McGuireWoods Consulting’s Raleigh Team Helps Raise Marriage Age in North Carolina

August 31, 2021

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On Aug. 26, North Carolina Gov. Roy Cooper signed Senate Bill 35 into law, outlawing the marriage of pregnant 14- and 15-year-olds and banning 16- and 17-year-olds from marrying someone who is four years older than they are.

McGuireWoods Consulting vice president, Laura Puryear, senior vice president, Kerri Burke, and research associate, April Neumann, worked pro bono with the Tahirih Justice Center, an advocacy group working to end child marriages, to help build a coalition of support for the legislation and navigate the bill through the 2021 legislative session.

“We built a coalition from the ground up that was comprised of nonprofits, survivor advocates, community advocacy groups, elected officials, and concerned citizens. From there we developed grassroots, grasstops, and media campaigns to see this project through from start to finish,” Puryear said.

The International Center for Research on Women recently completed an extensive analysis on child marriage in the state, and the data served as an impetus for the legislation. The study looked at 50 counties and found there were 3,949 applications involving 4,218 minors. The research found that in the overwhelming majority of these marriages where one of the parties is below the age of 18 that the younger party is female.

“There was an effort to raise the age 20 years ago. Back then the marriage age was 13 and they were only able to get it moved up to one year to 14 years old,” Puryear said. “This is no fault of any legislators that are currently in office, they just didn’t know the issue existed until we had the data. This isn’t something that people go out and celebrate. It’s something children are forced into and it’s not widely talked about.”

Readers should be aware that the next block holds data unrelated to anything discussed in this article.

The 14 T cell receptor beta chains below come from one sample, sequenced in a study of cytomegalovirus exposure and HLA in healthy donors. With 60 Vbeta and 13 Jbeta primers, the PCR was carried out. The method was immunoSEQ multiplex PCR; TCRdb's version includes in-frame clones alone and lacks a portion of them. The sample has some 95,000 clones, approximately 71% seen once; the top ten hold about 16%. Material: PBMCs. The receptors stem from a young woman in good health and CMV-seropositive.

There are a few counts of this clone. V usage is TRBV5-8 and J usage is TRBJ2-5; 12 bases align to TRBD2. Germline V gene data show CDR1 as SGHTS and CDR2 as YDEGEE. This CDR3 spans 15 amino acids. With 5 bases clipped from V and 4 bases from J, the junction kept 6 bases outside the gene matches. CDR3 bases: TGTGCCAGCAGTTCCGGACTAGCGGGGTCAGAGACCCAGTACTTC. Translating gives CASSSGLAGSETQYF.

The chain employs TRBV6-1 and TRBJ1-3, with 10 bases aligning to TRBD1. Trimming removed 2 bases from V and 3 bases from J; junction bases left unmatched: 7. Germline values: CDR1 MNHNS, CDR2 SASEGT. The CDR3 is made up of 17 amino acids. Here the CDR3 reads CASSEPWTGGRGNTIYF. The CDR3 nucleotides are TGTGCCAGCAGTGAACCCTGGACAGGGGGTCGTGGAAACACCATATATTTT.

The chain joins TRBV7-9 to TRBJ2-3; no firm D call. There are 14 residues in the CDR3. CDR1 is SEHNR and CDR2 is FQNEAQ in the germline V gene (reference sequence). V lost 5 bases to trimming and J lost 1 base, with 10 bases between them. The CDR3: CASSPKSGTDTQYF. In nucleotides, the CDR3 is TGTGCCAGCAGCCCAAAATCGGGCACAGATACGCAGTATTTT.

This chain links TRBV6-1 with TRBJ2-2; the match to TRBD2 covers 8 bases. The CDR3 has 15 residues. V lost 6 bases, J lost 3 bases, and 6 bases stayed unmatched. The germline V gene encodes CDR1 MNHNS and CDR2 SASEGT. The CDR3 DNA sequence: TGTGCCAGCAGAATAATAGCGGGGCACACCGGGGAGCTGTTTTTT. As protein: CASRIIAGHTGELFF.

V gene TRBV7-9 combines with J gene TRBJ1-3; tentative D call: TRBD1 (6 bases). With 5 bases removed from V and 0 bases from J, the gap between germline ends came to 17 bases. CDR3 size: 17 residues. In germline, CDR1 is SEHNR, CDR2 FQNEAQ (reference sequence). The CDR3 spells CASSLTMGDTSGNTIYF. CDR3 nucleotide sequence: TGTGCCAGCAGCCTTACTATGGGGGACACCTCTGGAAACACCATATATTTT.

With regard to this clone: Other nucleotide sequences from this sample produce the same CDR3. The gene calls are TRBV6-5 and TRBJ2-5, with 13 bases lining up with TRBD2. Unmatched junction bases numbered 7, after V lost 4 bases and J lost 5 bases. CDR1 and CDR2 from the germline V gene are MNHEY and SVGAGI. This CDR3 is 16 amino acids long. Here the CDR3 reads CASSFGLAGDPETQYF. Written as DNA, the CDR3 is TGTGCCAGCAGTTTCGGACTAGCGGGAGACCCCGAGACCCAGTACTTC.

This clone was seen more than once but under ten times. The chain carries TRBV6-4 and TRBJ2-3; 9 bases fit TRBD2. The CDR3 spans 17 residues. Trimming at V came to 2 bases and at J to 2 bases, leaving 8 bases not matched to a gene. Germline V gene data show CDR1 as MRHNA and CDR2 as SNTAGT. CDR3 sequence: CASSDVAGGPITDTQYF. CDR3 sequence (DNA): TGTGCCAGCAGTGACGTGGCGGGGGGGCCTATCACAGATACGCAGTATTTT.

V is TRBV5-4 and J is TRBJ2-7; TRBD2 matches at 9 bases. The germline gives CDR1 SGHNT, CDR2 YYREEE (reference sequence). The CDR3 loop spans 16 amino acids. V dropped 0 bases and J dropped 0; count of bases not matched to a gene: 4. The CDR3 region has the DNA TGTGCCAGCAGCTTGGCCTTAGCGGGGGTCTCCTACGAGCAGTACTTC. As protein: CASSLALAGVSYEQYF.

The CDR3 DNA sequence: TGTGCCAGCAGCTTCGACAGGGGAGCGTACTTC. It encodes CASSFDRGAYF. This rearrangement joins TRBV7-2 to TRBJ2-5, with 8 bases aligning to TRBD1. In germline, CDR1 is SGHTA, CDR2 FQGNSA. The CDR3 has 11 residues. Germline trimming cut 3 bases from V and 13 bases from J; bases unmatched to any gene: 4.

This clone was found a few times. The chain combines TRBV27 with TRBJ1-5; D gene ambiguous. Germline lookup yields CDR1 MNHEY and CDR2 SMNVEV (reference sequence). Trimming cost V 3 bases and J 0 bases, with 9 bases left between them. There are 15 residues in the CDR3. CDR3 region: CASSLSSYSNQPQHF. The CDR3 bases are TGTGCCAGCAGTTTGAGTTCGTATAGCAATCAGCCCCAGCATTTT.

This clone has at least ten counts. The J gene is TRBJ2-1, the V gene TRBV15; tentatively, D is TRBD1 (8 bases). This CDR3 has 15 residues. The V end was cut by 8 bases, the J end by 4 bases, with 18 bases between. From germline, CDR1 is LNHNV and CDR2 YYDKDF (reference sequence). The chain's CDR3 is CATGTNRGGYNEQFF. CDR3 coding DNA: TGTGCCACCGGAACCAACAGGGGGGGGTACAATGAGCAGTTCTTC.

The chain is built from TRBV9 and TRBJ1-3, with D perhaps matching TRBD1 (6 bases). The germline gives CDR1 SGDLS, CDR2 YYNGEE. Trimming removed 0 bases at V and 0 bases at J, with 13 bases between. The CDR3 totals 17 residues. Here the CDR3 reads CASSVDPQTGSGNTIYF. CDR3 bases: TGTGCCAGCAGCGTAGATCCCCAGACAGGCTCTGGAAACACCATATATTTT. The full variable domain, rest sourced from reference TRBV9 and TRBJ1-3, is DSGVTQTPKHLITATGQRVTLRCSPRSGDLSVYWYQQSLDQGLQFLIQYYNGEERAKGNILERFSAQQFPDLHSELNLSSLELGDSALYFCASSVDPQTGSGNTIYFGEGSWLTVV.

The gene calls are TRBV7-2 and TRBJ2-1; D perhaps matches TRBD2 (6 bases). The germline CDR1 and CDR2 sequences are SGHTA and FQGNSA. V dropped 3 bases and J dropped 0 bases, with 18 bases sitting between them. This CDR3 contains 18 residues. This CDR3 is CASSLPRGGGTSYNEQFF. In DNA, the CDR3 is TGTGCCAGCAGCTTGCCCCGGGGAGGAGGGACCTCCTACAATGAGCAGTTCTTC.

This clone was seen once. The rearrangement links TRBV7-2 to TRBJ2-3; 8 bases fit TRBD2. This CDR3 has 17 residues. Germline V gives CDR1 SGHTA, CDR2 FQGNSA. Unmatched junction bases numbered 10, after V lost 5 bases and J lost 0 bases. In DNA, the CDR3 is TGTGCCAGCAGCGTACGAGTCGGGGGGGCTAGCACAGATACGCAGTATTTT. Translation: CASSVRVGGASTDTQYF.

The Tahirih Justice Center connected the bill sponsors to people the group describes as survivors of child marriage to help lawmakers understand the dangers of child marriages. The Senate bill originally banned child marriage altogether, but Senators were forced to introduce a compromise to move the legislation forward. The language was amended to banning marriage under 16, which passed unanimously in the Senate and House.

“We worked with stakeholders and survivor advocates to write a compromise bill that would raise the age to 16. It included additional protections to remove a ‘pregnancy exception’ that leaves young women vulnerable to forced pregnancy as well as adding a provision that sets a maximum four-year age gap between parties if one of the parties being married is a minor. This puts marriage law in line with statutory rape law in the state for the first time,” Puryear said.

Although the legislation falls short of ending child marriages completely, the campaign resulted in significant improvements to the prior law.

Puryear added, “I am thrilled that our bill was signed, but am looking forward to coming back next year to work on raising the age to 18.”